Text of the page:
Fenugreek is the ripe, dried fruit of an annual leguminous herb. Both seeds and plant of this herb is used in Indian cuisine.
The dried leaves of the fenugreek is used as a quality flavour for meat, fish and vegetable dishes. It acts as a medicine as well as an embalming agent. Fenugreek seeds are rich in vitamin E and is one of the earliest spices known to man.
Fenugreek has a strong, quite peculiar odour reminiscent of maple. It is used in almost all dishes and in pickles. The major producers of Indian Fenugreek are Rajasthan, Gujarat, Uttar Pradesh and Tamil Nadu.
Commercially known as 'Methi', Indian Fenugreek comes in several well-known varieties such as 'Desi' and 'champa'. The spice is exported in its whole and powdered form. The extracted oil of fenugreek is extensively used in perfumery.The major importers of Indian Fenugreek are Saudi Arabia, Japan, Malaysia, USA,UK, Singapore and Sri Lanka.
Trigonella foenum–graecum L. (Leguminosae)
Synonyms and Part Used strong>
Pyridine–type. Gentianine, trigonelline (up to 0.13%), choline (0.05%).
Proteins and amino acids
Protein (23–25%) containing high quantities of lysine and tryptophan. Free amino acids include 4–hydroxyisoleucine (0.09%), histidine, lysine and arginine.
Flavone (apigenin, luteolin) glycosides including orientin and vitexin, quercetin (flavonol).
0.6–1.7%. Glycosides yielding steroidal sapogenins diosgenin and yamogenin (major), with tigogenin, neotigogenin,gitogenin, neogitogenin, smilagenin, sarsasapogenin, yuccagenin; fenugreekine, a sapogenin–peptide ester involving diosgenin and yamogenin; trigofoenosides A–G (furostanol glycosides).
Coumarin, lipids (5–8%), mucilaginous fibre (50%), vitamins (including nicotinic acid) and minerals.
Fenugreek is listed by the Council of Europe as a natural source of food flavouring (category N2). This category indicates that fenugreek can be added to foodstuffs in small quantities, with a possible limitation of an active principle (as yet unspecified) in the final product.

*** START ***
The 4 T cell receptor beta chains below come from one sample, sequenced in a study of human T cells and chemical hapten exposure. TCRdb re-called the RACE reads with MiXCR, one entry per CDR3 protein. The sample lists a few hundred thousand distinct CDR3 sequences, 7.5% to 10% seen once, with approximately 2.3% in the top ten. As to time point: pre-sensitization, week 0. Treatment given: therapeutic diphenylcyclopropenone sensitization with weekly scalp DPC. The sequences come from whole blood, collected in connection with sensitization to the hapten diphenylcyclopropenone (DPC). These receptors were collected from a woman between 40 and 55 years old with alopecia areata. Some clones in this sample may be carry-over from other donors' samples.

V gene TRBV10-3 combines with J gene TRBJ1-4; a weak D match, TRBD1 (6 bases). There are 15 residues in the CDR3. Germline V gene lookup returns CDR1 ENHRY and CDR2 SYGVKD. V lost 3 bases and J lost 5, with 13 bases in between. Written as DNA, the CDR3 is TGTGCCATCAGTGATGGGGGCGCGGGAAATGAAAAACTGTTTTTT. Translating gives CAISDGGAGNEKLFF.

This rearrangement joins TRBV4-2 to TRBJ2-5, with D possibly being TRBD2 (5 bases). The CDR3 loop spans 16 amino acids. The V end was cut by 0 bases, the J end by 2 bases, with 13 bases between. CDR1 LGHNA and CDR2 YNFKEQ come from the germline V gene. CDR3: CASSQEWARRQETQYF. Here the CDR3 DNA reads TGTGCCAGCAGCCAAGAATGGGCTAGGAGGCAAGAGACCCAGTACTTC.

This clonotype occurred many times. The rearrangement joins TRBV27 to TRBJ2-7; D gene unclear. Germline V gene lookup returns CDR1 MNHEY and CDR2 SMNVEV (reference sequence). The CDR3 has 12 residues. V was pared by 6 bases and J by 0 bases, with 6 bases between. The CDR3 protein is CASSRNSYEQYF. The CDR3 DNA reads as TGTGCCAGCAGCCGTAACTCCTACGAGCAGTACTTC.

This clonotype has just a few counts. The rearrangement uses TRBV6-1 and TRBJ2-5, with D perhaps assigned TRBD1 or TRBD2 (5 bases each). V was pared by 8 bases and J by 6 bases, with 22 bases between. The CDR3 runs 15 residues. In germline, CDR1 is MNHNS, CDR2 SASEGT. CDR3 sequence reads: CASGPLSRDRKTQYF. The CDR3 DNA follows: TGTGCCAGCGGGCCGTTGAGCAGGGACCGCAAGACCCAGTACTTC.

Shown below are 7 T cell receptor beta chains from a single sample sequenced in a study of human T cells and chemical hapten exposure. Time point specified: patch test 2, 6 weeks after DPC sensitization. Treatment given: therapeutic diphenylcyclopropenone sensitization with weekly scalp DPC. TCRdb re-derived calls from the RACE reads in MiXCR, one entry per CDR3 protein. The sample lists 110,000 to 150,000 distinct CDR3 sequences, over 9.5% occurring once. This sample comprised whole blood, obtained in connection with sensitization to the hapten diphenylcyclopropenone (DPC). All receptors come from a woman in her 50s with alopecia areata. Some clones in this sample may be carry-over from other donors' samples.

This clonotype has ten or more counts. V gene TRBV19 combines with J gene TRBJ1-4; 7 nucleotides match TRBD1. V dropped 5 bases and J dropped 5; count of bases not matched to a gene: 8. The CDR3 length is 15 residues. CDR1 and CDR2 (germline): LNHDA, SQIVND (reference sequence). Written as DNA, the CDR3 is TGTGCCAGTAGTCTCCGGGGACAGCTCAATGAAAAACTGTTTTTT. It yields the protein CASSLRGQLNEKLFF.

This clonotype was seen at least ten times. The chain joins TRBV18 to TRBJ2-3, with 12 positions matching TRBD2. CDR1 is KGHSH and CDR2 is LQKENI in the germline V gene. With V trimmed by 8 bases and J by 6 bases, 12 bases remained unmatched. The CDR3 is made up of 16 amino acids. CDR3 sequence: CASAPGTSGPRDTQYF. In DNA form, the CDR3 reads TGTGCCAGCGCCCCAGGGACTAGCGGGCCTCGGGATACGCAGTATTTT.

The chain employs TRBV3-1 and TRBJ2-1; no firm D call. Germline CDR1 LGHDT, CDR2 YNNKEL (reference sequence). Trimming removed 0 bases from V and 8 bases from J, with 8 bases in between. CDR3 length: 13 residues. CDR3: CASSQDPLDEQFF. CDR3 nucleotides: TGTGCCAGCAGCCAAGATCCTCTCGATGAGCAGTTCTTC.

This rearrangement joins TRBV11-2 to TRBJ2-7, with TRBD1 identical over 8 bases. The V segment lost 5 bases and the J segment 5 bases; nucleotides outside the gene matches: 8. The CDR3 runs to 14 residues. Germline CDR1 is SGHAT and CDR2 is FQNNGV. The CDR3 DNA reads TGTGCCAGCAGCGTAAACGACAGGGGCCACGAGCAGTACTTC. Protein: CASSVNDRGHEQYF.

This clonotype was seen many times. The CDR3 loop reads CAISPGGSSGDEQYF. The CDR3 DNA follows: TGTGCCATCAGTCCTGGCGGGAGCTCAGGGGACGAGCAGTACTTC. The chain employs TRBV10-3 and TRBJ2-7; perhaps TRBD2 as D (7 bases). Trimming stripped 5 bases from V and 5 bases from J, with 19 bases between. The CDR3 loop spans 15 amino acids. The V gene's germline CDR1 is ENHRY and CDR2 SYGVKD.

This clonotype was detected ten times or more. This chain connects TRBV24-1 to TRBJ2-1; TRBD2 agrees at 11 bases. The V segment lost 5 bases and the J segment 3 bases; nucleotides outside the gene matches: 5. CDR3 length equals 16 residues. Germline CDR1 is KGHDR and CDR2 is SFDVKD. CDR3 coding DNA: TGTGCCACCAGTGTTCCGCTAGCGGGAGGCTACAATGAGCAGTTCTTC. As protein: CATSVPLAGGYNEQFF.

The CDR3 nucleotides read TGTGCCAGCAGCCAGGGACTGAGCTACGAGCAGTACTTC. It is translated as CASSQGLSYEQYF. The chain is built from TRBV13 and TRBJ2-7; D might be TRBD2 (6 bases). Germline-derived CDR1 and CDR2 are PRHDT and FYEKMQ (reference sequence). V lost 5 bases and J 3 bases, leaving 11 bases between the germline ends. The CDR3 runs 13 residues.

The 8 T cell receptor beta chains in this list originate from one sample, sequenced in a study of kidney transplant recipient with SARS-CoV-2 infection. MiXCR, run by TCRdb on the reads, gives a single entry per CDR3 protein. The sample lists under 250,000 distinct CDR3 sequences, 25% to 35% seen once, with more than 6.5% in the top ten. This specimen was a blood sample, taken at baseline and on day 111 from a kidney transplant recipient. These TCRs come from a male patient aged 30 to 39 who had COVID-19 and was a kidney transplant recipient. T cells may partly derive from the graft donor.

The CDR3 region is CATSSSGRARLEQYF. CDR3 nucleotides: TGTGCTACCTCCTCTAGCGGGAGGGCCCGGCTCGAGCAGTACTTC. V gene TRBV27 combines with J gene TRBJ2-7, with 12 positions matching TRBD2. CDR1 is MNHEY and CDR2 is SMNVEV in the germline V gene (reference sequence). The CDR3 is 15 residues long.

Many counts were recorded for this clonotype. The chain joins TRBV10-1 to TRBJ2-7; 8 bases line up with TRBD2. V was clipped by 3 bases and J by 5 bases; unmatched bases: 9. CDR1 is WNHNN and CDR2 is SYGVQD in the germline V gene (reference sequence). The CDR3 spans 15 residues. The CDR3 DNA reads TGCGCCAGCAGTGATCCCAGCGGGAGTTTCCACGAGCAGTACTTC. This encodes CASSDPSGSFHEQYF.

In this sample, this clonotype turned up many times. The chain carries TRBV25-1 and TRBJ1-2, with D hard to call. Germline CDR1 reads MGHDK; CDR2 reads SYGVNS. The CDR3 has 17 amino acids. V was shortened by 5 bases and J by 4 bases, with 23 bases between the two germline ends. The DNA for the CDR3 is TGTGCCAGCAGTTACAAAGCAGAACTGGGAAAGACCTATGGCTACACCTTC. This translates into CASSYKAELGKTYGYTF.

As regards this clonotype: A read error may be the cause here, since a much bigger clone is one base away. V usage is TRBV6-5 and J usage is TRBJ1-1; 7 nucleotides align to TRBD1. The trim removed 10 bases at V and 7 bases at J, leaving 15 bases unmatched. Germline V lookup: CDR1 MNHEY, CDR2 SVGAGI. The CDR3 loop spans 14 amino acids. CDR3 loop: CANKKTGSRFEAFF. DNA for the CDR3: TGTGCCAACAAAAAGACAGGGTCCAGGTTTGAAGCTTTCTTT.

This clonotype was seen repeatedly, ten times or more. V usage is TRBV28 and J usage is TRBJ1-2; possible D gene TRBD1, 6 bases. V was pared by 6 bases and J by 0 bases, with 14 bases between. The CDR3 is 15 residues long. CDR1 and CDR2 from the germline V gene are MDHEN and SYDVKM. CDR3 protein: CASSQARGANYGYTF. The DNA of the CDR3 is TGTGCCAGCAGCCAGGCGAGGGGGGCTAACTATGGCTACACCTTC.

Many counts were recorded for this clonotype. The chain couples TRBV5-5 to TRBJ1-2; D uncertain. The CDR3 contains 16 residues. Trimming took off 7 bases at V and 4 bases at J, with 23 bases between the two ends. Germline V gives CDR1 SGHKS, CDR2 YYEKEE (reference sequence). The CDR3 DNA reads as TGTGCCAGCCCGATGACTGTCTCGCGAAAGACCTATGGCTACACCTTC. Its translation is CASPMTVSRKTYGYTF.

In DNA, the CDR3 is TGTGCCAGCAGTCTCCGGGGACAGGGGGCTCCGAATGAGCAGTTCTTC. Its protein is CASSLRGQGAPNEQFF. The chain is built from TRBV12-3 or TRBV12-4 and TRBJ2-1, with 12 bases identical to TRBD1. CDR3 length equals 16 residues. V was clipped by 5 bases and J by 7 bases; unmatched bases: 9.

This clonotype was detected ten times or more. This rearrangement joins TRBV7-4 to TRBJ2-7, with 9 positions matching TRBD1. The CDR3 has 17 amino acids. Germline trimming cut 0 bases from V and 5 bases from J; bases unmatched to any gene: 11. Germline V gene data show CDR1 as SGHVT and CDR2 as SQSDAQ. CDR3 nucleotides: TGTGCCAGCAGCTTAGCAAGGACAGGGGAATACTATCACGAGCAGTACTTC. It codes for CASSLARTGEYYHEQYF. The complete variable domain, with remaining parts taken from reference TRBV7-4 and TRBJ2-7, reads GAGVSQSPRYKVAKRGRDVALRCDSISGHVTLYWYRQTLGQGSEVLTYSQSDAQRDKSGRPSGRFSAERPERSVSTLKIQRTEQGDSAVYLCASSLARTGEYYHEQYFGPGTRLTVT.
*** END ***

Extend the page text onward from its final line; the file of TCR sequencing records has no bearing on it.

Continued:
Fenugreek is stated to possess mucilaginous demulcent, laxative, nutritive, expectorant and orexigenic properties, and has been used topically as an emollient and vulnerary. Traditionally, it has been used in the
treatment of anorexia, dyspepsia, gastritis and convalescence, and topically for furunculosis, myalgia,lymphadenitis, gout, wounds and leg ulcers.
1–6 g or equivalent three times daily.
In vitro and animal studies
Hypocholesterolaemic activity has been reported for fenugreek in rats and alloxan–diabetic dogs. Activity has been attributed to the fibre and saponin fractions, and not to lipid or amino acid fractions. Studies have reported a reduction in cholesterol but not triglyceride concentrations,or in both cholesterol and triglyceride concentrations, but without significant alterations in high–density lipoprotein (HDL) and low–density lipoprotein (LDL) concentrations.
Hypoglycaemic activity has been observed in rabbits, rats and dogs, and attributed to the defatted seed fraction (DSF),trigonelline, nicotinic acid and coumarin. Oral administration of DSF reduced hyperglycaemia in four alloxan–diabetic dogs, and reduced the response to an oral glucose tolerance test in eight normal dogs,whereas the lipid fraction had no effect on serum glucose and insulin concentrations.The high fibre content (50%) of DSF was thought to contribute to its antidiabetic effect although the initial rate of glucose absorption was not affected.Nicotinic acid and coumarin were reported to be the major hypoglycaemic components of fenugreek
seeds, following administration to normal and alloxan–diabetic rats.The hypoglycaemic action exhibited by coumarin was still significant 24 hours post administration.In addition, a slight antidiuretic action was noted for coumarin.Trigonelline inhibited cortisone–induced hyperglycaemia in rabbits if administered (250 mg/kg)